Spencer Palmer Chemist & Dentist Shop Th'by 1908

Spencer Palmer Chemist & Dentist Shop

We are fortunate to have a wealth of information about the Spencer Palmer family who lived in Thornbury.  We are very grateful to Meg Wise of the Museum Research Group for the detailed history she has compiled and to various members of the Spencer Palmer family who provided the Museum with many useful and interesting documents.  These include one document detailing the reminisces of James’s youngest daughter, Peggy from which we have quoted extracts on this page.

James was born at the Lizard Lighthouse on 22nd April 1852.  He was only child of Hugh Palmer and his second wife Mary Matilda Cripps, who were married in Bath in 1850.  We understand that the name of ‘Spencer’ came from the maiden name of Mary Matilda’s mother who was Susanna Spenser who had married David Cripp in Bath on 2nd February 1804.

Hugh was from Pembrokeshire and had been a lighthouse keeper in the Isle of Thanet area before coming to the Lizard sometime before 1851.  Hugh’s father had also been a lighthouse keeper and several other members of the family had done their duty in this way.  Hugh married his first wife Anthaninah Bailey in Dale, Pembrokeshire in 1832 and Hugh and Anthaninah produced several children including Elizabeth, Maria, John, Sarah, Anthaninah and Hugh jnr.  Anthaninah died in Cornwall in 1849.

According to James’ daughter, Peggy “Aunt Sarah Palmer, 17 years older than James, came to live with us in her latter days.  She was as tough as she was deaf; she survived Father, who died in his 72nd year, and passed away herself in the care of our widowed mother, at the ripe old age of 95“.  The census records show that Sarah seems to have lodged with different siblings over the years and had previously lived for a while with James in Bristol before Peggy was born.

James had been brought up in the Church of England, attending the parish church at The Lizard with his parents and receiving his early education at the Rectory, shared with the sons of the Rector who was a classical scholar and gave them all a good grounding in Latin.  Later on he was a boarder at a school in Truro.  James was apprenticed to a chemist and druggist in Penzance.  Afterwards he was employed by a firm of chemists off Bond Street, London where one day a footman from Lord Randolph Churchill’s household came in to buy a feeding bottle for the new baby – Winston!

Although Peggy’s comments above include a mention of the fact that James was brought up in the Church of England we understand that he and his family were deeply religious and had become Plymouth Brethren at some point.  James’s faith was obviously very strong and it seems to to have helped him at the terrible time when his son Charles Stanley Spencer Palmer was killed.  Click here to read that story.  His commitment to the Exclusive Plymouth Brethren was such that he started to hold meetings at his own home, although his daughter Peggy says that a small room elsewhere was later rented for the purpose.  The meetings were largely in silence, although as Peggy explained it; ‘Hymns were given out spontaneously and Father used to start them…. The singing was unaccompanied in the morning, and also in the evening, when the Meeting took the form of a Bible reading.’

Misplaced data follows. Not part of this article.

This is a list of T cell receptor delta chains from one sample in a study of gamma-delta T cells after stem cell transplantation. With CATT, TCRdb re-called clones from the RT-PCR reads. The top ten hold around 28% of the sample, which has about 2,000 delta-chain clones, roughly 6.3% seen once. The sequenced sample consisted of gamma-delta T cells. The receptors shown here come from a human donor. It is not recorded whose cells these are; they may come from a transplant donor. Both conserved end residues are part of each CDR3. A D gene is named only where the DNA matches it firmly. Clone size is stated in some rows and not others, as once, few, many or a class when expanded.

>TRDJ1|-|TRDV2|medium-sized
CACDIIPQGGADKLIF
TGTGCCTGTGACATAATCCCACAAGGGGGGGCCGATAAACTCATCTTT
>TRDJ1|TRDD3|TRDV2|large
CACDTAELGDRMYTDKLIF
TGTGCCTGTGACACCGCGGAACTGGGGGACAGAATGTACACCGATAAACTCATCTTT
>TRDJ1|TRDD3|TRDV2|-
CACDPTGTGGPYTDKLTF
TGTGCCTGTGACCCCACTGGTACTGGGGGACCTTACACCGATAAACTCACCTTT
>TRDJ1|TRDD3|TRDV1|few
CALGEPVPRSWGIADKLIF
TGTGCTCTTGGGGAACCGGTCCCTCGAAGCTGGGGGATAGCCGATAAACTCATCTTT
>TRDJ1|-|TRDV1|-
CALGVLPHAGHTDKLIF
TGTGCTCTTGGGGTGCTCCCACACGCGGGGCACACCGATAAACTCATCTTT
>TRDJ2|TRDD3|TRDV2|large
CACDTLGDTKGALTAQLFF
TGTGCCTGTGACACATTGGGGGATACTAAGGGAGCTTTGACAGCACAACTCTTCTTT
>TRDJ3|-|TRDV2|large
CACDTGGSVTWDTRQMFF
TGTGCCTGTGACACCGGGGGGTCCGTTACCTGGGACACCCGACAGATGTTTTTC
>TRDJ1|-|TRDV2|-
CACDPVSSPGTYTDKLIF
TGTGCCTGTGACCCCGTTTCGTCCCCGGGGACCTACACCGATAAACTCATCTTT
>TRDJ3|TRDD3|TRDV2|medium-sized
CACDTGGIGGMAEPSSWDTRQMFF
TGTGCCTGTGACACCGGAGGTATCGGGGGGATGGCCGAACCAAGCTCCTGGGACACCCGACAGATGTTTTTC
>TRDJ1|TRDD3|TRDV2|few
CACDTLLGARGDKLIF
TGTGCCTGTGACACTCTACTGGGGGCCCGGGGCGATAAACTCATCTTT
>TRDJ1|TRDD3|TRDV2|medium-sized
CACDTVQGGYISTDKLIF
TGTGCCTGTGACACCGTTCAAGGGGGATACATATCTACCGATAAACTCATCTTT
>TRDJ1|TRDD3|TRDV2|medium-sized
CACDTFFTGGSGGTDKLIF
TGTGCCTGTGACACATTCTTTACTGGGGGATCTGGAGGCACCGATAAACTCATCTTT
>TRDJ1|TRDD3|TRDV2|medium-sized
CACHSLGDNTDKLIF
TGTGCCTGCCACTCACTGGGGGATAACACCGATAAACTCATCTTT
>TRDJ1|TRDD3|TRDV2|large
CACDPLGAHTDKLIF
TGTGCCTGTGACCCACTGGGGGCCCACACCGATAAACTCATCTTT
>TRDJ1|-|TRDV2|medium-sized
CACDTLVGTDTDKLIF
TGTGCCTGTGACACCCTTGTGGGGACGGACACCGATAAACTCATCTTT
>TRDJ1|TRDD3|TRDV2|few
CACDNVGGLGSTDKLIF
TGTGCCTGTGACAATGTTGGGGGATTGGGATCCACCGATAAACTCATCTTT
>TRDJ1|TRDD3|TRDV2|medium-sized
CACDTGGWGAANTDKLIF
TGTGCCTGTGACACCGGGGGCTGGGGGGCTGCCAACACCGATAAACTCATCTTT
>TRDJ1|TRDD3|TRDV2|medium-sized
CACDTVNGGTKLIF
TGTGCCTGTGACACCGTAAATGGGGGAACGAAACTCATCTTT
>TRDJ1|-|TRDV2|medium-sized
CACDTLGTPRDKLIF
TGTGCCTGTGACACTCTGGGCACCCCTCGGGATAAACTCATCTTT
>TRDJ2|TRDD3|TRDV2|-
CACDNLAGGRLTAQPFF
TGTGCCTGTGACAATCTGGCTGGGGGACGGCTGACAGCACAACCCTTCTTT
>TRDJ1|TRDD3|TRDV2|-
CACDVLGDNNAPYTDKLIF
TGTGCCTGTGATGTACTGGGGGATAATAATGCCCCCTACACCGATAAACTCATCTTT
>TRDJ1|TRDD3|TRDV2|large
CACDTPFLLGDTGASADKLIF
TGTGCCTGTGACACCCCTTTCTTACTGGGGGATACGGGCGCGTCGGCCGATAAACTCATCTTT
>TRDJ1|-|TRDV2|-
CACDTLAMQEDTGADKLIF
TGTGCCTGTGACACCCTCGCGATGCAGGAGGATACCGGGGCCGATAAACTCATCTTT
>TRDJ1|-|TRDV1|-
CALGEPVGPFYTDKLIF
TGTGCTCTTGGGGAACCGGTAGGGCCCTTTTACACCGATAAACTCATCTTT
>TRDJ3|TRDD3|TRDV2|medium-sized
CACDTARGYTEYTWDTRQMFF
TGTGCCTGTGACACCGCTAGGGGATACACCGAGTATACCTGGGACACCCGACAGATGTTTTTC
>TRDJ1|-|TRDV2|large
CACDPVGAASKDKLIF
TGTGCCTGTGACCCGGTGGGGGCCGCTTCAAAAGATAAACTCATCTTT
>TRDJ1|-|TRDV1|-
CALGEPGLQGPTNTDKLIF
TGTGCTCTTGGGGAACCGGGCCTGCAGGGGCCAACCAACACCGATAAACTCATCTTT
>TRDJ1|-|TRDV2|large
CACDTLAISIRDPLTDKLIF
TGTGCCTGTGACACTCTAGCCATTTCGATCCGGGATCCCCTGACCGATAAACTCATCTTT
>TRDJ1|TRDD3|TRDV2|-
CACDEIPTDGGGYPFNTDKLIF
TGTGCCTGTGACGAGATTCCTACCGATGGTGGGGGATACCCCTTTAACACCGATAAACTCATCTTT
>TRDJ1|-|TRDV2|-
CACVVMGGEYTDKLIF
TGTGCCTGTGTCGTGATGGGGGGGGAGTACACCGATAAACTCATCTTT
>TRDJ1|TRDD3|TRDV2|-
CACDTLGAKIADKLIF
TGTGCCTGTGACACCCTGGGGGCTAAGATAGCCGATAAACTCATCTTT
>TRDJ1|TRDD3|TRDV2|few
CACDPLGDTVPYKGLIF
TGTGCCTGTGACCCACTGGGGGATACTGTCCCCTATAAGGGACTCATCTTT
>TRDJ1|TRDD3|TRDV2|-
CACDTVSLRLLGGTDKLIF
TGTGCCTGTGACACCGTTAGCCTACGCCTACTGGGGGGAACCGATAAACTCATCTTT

The 1881 census shows James had moved to Bristol.  He was living in Cheltenham Buildings, St Pauls at the time of the census.  In 1887 James married Amy Roach, the daughter of a master carpenter and builder named John Roach.  John was originally from Wotton under Edge but ran his business in Charfield for many years, employing 8 men by 1881.

The 1891 census shows James and Amy living at 67 City Road, St Pauls in Bristol.  James was listed as a ‘Registered Chemist and Druggist’ and he and Amy already had two children: Arthur Hugh born in 1888 and Lucy Evelyn born 1890.  All the children had ‘Spencer’ as part of their name (a tradition which continues with the grandson and his daughter).  An advert printed after he moved to Thornbury showed James had come ‘From Ferris & Co., Bristol’. We have created a separate page to display a sample of James’s adverts – click here to view these.  Interestingly we have seen also an advertisement for Ferris & Co of Bristol and they, like James Spencer Palmer, claim to be “chemists to Her Majesty the Queen”.  One of James’s best adverts was printed in the Gazette in 1922 when there were rumours that the shadow of a full grown lion could be seen at certain times of the day in the High Street – we don’t know if James started the rumour, but he promoted it in his advert and told readers that they could ‘view the lion quite safely from Coronation House’ – thus encouraging them to come in to the shop!

The family came to Thornbury later in 1891 and they lived at first in the house and shop on the corner of the High Street and The Plain, which was later given the address of 1 The Plain.  All James and Amy’s other children were born here: Ellen Irene (Nell) in 1892, Nina Irene (Nina) in 1894, Charles Stanley (Charlie) on 26th January 1896, Robert Lewis (Bob) on 2nd April 1898, and Florence Margaret (Peggy) on 27th July 1900.